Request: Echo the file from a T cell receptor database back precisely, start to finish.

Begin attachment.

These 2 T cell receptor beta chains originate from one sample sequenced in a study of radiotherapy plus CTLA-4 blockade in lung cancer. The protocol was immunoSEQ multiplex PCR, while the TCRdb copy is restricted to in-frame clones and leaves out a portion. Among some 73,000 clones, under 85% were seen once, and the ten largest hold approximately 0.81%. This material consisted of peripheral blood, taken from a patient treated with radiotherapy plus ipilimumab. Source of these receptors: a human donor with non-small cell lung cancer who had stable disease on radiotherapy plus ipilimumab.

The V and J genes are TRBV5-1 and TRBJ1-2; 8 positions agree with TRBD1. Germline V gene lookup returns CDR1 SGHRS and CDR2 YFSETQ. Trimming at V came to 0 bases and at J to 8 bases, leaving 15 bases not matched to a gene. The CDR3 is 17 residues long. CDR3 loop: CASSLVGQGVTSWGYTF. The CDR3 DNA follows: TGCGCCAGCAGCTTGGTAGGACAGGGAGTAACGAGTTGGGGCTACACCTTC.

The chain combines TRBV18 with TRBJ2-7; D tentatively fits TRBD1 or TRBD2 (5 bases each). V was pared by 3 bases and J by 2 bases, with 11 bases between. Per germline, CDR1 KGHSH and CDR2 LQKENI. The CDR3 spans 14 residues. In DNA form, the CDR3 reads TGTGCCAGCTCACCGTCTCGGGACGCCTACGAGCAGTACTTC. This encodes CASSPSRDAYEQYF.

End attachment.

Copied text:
These 2 T cell receptor beta chains originate from one sample sequenced in a study of radiotherapy plus CTLA-4 blockade in lung cancer. The protocol was immunoSEQ multiplex PCR, while the TCRdb copy is restricted to in-frame clones and leaves out a portion. Among some 73,000 clones, under 85% were seen once, and the ten largest hold approximately 0.81%. This material consisted of peripheral blood, taken from a patient treated with radiotherapy plus ipilimumab. Source of these receptors: a human donor with non-small cell lung cancer who had stable disease on radiotherapy plus ipilimumab.

The V and J genes are TRBV5-1 and TRBJ1-2; 8 positions agree with TRBD1. Germline V gene lookup returns CDR1 SGHRS and CDR2 YFSETQ. Trimming at V came to 0 bases and at J to 8 bases, leaving 15 bases not matched to a gene. The CDR3 is 17 residues long. CDR3 loop: CASSLVGQGVTSWGYTF. The CDR3 DNA follows: TGCGCCAGCAGCTTGGTAGGACAGGGAGTAACGAGTTGGGGCTACACCTTC.

The chain combines TRBV18 with TRBJ2-7; D tentatively fits TRBD1 or TRBD2 (5 bases each). V was pared by 3 bases and J by 2 bases, with 11 bases between. Per germline, CDR1 KGHSH and CDR2 LQKENI. The CDR3 spans 14 residues. In DNA form, the CDR3 reads TGTGCCAGCTCACCGTCTCGGGACGCCTACGAGCAGTACTTC. This encodes CASSPSRDAYEQYF.